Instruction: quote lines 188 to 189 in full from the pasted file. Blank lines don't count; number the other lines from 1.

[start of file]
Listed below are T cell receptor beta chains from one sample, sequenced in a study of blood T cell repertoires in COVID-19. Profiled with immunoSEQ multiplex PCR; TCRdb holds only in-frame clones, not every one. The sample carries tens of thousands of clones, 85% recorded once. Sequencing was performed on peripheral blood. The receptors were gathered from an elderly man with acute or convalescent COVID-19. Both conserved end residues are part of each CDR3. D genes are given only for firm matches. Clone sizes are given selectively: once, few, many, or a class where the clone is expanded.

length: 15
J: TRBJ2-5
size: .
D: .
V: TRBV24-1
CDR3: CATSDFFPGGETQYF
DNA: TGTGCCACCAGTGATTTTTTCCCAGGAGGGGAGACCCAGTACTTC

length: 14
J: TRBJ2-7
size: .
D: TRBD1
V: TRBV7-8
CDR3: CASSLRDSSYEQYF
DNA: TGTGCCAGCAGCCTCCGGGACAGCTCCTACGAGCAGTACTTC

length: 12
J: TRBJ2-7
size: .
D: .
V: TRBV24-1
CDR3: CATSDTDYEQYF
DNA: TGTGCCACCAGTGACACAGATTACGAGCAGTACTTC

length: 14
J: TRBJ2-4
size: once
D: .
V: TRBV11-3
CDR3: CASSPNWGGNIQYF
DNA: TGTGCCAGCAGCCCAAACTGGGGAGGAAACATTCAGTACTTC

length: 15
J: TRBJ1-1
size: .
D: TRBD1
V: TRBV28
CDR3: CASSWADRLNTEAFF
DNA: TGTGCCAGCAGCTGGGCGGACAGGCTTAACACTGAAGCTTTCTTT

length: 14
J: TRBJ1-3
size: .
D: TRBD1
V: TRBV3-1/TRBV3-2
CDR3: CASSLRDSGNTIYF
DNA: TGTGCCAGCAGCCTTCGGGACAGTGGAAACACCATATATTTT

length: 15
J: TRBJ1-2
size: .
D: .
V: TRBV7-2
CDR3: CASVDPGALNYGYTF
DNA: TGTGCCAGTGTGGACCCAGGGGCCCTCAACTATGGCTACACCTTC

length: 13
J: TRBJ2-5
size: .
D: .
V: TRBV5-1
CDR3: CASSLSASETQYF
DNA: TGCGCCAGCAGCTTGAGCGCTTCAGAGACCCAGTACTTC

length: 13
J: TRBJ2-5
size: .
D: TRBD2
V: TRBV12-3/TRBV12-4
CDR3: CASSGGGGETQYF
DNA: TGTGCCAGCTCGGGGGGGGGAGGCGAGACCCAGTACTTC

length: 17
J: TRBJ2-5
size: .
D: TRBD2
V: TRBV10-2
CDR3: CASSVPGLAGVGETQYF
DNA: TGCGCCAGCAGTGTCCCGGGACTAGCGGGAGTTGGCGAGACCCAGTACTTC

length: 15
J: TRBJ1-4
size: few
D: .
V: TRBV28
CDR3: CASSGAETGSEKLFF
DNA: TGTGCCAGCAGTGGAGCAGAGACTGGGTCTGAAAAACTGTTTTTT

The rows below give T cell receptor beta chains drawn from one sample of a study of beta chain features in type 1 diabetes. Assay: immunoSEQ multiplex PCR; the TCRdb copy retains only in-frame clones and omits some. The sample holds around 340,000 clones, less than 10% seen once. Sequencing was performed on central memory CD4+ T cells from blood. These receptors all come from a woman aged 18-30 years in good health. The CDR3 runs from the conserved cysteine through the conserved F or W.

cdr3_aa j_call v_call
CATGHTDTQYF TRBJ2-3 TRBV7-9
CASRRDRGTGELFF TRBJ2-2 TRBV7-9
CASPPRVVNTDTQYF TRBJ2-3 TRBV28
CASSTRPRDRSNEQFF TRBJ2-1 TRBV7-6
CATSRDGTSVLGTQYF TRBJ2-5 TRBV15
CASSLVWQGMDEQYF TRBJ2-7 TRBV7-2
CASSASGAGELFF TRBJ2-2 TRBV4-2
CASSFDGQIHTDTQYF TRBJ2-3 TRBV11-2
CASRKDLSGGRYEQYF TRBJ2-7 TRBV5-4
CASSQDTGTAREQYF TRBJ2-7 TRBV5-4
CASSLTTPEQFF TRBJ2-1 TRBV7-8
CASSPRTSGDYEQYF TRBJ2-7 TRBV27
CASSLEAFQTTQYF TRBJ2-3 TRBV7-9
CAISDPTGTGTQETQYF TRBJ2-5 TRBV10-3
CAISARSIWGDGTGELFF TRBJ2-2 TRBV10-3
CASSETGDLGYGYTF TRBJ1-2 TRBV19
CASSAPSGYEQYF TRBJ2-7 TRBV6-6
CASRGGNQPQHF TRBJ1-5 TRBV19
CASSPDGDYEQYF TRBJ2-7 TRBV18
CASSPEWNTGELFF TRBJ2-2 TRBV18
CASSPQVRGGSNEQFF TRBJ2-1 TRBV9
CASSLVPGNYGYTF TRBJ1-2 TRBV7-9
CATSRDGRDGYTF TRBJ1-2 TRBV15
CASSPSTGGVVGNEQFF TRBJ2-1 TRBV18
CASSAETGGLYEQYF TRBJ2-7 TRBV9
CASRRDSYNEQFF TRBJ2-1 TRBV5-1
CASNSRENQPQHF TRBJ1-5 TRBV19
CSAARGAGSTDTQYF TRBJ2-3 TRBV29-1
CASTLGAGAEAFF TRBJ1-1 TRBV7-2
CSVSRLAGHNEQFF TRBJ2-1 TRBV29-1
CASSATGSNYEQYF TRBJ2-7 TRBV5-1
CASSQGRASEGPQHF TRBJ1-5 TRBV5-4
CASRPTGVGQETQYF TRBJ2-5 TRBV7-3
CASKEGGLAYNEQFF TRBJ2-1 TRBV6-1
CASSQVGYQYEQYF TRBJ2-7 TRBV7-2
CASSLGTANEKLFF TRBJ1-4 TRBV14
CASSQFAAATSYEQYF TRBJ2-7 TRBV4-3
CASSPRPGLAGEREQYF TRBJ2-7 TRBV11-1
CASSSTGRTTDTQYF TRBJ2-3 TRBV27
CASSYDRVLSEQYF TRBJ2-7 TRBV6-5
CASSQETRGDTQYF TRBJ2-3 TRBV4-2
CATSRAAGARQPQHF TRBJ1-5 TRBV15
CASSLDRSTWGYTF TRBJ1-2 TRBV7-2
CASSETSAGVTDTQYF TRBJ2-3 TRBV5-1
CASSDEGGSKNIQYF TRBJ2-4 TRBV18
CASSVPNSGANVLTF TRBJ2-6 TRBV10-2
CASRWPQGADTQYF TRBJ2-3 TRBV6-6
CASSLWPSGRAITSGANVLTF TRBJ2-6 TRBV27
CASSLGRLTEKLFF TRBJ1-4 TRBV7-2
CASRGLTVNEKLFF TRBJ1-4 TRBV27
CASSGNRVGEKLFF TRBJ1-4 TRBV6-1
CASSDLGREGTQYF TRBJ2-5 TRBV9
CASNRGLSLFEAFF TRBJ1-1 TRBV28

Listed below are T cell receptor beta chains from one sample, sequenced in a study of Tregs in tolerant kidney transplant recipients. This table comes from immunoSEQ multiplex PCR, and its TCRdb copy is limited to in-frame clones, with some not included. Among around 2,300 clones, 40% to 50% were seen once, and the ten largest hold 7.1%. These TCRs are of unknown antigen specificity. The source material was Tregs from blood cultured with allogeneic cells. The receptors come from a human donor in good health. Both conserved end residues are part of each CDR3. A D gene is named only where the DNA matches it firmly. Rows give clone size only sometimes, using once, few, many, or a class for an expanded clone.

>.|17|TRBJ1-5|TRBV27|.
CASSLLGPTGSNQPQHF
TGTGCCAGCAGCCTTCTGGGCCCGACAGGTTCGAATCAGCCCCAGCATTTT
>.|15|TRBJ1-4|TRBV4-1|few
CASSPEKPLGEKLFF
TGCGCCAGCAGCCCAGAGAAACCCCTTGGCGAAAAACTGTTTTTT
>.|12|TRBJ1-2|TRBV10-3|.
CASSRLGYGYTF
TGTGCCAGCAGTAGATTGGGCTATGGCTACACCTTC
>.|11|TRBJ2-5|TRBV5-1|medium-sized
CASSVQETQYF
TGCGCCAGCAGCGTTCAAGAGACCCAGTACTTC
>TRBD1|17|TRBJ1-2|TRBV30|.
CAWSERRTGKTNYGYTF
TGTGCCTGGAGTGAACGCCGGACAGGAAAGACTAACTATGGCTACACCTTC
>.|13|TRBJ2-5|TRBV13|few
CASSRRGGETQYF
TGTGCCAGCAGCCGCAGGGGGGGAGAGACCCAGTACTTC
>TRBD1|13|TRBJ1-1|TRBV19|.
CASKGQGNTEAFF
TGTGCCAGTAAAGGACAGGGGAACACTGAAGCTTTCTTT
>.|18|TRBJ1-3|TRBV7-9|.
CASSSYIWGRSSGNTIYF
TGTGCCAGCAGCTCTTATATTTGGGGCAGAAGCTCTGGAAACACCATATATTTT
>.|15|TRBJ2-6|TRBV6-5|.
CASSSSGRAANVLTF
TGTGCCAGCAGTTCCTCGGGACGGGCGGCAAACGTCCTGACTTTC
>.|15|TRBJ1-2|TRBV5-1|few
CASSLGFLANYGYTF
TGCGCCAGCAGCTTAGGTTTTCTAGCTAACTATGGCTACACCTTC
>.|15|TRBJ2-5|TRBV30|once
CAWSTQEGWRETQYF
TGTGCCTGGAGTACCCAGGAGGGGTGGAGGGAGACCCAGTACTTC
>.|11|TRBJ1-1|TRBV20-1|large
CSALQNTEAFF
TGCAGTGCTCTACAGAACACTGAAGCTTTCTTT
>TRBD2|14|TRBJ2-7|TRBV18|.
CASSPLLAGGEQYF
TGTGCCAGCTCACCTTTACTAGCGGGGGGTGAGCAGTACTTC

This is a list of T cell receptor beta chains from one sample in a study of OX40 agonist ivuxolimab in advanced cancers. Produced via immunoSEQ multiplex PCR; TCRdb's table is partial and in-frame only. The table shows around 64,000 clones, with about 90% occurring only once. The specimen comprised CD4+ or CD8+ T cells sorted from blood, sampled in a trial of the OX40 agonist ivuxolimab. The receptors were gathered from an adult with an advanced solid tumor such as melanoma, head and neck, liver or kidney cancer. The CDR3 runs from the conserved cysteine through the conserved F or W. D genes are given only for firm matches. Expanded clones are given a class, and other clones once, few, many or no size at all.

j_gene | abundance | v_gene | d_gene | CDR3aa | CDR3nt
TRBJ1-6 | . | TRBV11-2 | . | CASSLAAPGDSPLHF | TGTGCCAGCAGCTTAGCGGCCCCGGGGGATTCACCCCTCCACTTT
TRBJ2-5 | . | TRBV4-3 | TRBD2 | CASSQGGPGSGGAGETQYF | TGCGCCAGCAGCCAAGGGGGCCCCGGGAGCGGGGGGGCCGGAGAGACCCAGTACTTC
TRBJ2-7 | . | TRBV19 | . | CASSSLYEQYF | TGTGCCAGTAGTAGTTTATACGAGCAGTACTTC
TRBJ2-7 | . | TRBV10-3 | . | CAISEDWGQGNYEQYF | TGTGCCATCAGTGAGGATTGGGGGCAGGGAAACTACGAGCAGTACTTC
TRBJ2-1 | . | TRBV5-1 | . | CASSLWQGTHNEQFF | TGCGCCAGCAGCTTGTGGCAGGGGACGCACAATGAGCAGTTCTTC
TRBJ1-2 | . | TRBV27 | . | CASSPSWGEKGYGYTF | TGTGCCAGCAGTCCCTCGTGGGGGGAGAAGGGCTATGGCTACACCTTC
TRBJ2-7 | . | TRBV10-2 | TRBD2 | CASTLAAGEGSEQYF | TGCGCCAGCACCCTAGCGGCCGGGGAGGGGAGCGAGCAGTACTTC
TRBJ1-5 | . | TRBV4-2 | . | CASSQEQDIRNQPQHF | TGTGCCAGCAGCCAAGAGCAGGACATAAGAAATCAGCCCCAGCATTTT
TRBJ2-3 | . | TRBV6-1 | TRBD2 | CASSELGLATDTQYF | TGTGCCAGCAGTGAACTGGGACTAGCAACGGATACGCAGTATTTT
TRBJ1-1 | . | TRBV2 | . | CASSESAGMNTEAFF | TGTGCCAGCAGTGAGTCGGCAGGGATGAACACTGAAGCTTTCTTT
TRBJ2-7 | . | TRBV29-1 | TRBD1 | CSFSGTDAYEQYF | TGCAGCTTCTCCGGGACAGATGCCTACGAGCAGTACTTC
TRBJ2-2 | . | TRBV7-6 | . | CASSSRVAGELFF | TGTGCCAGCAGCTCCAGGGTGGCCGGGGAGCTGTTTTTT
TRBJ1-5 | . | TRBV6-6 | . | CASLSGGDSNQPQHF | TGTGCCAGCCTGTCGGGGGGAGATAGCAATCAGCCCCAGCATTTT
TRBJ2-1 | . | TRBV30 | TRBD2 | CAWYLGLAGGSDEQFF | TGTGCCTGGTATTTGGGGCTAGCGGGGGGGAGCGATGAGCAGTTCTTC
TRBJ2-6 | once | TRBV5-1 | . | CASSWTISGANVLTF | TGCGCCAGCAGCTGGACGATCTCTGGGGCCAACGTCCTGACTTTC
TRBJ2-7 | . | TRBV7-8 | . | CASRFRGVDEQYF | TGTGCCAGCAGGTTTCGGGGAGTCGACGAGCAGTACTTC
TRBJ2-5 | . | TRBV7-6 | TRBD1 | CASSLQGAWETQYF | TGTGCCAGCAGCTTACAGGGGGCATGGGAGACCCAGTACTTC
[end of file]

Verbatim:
TRBJ1-5 | . | TRBV6-6 | . | CASLSGGDSNQPQHF | TGTGCCAGCCTGTCGGGGGGAGATAGCAATCAGCCCCAGCATTTT
TRBJ2-1 | . | TRBV30 | TRBD2 | CAWYLGLAGGSDEQFF | TGTGCCTGGTATTTGGGGCTAGCGGGGGGGAGCGATGAGCAGTTCTTC